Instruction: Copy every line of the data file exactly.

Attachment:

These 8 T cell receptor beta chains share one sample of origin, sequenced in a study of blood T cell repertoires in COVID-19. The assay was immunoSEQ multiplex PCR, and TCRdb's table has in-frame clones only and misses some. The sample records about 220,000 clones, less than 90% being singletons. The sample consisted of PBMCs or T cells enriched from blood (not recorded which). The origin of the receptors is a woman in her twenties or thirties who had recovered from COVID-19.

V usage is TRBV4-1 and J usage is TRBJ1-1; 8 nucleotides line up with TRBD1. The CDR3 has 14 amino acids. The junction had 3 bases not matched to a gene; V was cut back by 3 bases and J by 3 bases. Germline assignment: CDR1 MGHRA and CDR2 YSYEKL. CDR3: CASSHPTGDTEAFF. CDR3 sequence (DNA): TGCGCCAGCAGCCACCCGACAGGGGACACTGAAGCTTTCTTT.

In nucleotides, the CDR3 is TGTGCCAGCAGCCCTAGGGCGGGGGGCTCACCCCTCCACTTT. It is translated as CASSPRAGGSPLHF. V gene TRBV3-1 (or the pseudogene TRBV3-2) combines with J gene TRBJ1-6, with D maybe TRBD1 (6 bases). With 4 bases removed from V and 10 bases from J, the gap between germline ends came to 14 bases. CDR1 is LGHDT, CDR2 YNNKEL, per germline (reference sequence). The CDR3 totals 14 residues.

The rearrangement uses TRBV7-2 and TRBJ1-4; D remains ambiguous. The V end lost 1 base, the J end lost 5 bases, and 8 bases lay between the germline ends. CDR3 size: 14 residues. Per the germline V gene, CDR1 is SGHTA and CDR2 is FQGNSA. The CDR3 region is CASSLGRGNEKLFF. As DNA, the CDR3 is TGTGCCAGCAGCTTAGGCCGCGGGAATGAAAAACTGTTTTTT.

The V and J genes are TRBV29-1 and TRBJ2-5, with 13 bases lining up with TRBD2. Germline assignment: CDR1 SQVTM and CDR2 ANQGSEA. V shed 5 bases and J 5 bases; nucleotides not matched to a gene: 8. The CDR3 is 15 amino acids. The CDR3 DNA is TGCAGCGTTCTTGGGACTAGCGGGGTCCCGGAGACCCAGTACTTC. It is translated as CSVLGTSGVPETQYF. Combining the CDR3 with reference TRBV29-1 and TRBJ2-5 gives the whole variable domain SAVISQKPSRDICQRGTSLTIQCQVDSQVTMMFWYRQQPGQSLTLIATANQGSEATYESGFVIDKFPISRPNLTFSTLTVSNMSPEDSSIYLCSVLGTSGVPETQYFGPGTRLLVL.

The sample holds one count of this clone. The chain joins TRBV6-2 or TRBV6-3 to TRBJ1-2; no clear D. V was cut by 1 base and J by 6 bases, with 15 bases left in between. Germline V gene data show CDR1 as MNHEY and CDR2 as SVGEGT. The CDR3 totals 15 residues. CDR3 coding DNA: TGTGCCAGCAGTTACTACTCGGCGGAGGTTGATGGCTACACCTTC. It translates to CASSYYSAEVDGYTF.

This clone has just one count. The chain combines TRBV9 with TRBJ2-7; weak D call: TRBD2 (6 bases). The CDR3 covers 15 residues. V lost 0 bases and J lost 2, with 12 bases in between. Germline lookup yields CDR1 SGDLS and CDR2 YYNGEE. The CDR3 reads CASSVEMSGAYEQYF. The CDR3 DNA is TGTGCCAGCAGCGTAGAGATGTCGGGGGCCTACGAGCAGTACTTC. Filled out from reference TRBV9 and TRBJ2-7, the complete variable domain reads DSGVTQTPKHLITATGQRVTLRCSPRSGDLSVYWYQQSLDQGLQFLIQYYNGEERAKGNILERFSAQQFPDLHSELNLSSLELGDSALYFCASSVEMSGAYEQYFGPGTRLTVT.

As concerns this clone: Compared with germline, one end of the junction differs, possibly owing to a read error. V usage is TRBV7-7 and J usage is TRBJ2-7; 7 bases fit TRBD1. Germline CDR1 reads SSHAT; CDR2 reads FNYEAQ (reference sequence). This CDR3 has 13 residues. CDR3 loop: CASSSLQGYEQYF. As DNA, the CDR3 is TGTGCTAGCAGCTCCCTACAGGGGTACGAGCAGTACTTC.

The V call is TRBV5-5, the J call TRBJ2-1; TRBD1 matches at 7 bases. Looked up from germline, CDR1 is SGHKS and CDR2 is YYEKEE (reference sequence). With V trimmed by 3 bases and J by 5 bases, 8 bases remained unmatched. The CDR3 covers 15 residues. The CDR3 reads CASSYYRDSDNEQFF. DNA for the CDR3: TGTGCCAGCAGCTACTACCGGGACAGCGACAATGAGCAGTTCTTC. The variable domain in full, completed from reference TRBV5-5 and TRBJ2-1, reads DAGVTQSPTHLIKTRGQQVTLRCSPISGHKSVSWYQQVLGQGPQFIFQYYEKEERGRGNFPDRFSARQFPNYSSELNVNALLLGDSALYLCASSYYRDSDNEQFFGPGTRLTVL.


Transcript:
These 8 T cell receptor beta chains share one sample of origin, sequenced in a study of blood T cell repertoires in COVID-19. The assay was immunoSEQ multiplex PCR, and TCRdb's table has in-frame clones only and misses some. The sample records about 220,000 clones, less than 90% being singletons. The sample consisted of PBMCs or T cells enriched from blood (not recorded which). The origin of the receptors is a woman in her twenties or thirties who had recovered from COVID-19.

V usage is TRBV4-1 and J usage is TRBJ1-1; 8 nucleotides line up with TRBD1. The CDR3 has 14 amino acids. The junction had 3 bases not matched to a gene; V was cut back by 3 bases and J by 3 bases. Germline assignment: CDR1 MGHRA and CDR2 YSYEKL. CDR3: CASSHPTGDTEAFF. CDR3 sequence (DNA): TGCGCCAGCAGCCACCCGACAGGGGACACTGAAGCTTTCTTT.

In nucleotides, the CDR3 is TGTGCCAGCAGCCCTAGGGCGGGGGGCTCACCCCTCCACTTT. It is translated as CASSPRAGGSPLHF. V gene TRBV3-1 (or the pseudogene TRBV3-2) combines with J gene TRBJ1-6, with D maybe TRBD1 (6 bases). With 4 bases removed from V and 10 bases from J, the gap between germline ends came to 14 bases. CDR1 is LGHDT, CDR2 YNNKEL, per germline (reference sequence). The CDR3 totals 14 residues.

The rearrangement uses TRBV7-2 and TRBJ1-4; D remains ambiguous. The V end lost 1 base, the J end lost 5 bases, and 8 bases lay between the germline ends. CDR3 size: 14 residues. Per the germline V gene, CDR1 is SGHTA and CDR2 is FQGNSA. The CDR3 region is CASSLGRGNEKLFF. As DNA, the CDR3 is TGTGCCAGCAGCTTAGGCCGCGGGAATGAAAAACTGTTTTTT.

The V and J genes are TRBV29-1 and TRBJ2-5, with 13 bases lining up with TRBD2. Germline assignment: CDR1 SQVTM and CDR2 ANQGSEA. V shed 5 bases and J 5 bases; nucleotides not matched to a gene: 8. The CDR3 is 15 amino acids. The CDR3 DNA is TGCAGCGTTCTTGGGACTAGCGGGGTCCCGGAGACCCAGTACTTC. It is translated as CSVLGTSGVPETQYF. Combining the CDR3 with reference TRBV29-1 and TRBJ2-5 gives the whole variable domain SAVISQKPSRDICQRGTSLTIQCQVDSQVTMMFWYRQQPGQSLTLIATANQGSEATYESGFVIDKFPISRPNLTFSTLTVSNMSPEDSSIYLCSVLGTSGVPETQYFGPGTRLLVL.

The sample holds one count of this clone. The chain joins TRBV6-2 or TRBV6-3 to TRBJ1-2; no clear D. V was cut by 1 base and J by 6 bases, with 15 bases left in between. Germline V gene data show CDR1 as MNHEY and CDR2 as SVGEGT. The CDR3 totals 15 residues. CDR3 coding DNA: TGTGCCAGCAGTTACTACTCGGCGGAGGTTGATGGCTACACCTTC. It translates to CASSYYSAEVDGYTF.

This clone has just one count. The chain combines TRBV9 with TRBJ2-7; weak D call: TRBD2 (6 bases). The CDR3 covers 15 residues. V lost 0 bases and J lost 2, with 12 bases in between. Germline lookup yields CDR1 SGDLS and CDR2 YYNGEE. The CDR3 reads CASSVEMSGAYEQYF. The CDR3 DNA is TGTGCCAGCAGCGTAGAGATGTCGGGGGCCTACGAGCAGTACTTC. Filled out from reference TRBV9 and TRBJ2-7, the complete variable domain reads DSGVTQTPKHLITATGQRVTLRCSPRSGDLSVYWYQQSLDQGLQFLIQYYNGEERAKGNILERFSAQQFPDLHSELNLSSLELGDSALYFCASSVEMSGAYEQYFGPGTRLTVT.

As concerns this clone: Compared with germline, one end of the junction differs, possibly owing to a read error. V usage is TRBV7-7 and J usage is TRBJ2-7; 7 bases fit TRBD1. Germline CDR1 reads SSHAT; CDR2 reads FNYEAQ (reference sequence). This CDR3 has 13 residues. CDR3 loop: CASSSLQGYEQYF. As DNA, the CDR3 is TGTGCTAGCAGCTCCCTACAGGGGTACGAGCAGTACTTC.

The V call is TRBV5-5, the J call TRBJ2-1; TRBD1 matches at 7 bases. Looked up from germline, CDR1 is SGHKS and CDR2 is YYEKEE (reference sequence). With V trimmed by 3 bases and J by 5 bases, 8 bases remained unmatched. The CDR3 covers 15 residues. The CDR3 reads CASSYYRDSDNEQFF. DNA for the CDR3: TGTGCCAGCAGCTACTACCGGGACAGCGACAATGAGCAGTTCTTC. The variable domain in full, completed from reference TRBV5-5 and TRBJ2-1, reads DAGVTQSPTHLIKTRGQQVTLRCSPISGHKSVSWYQQVLGQGPQFIFQYYEKEERGRGNFPDRFSARQFPNYSSELNVNALLLGDSALYLCASSYYRDSDNEQFFGPGTRLTVL.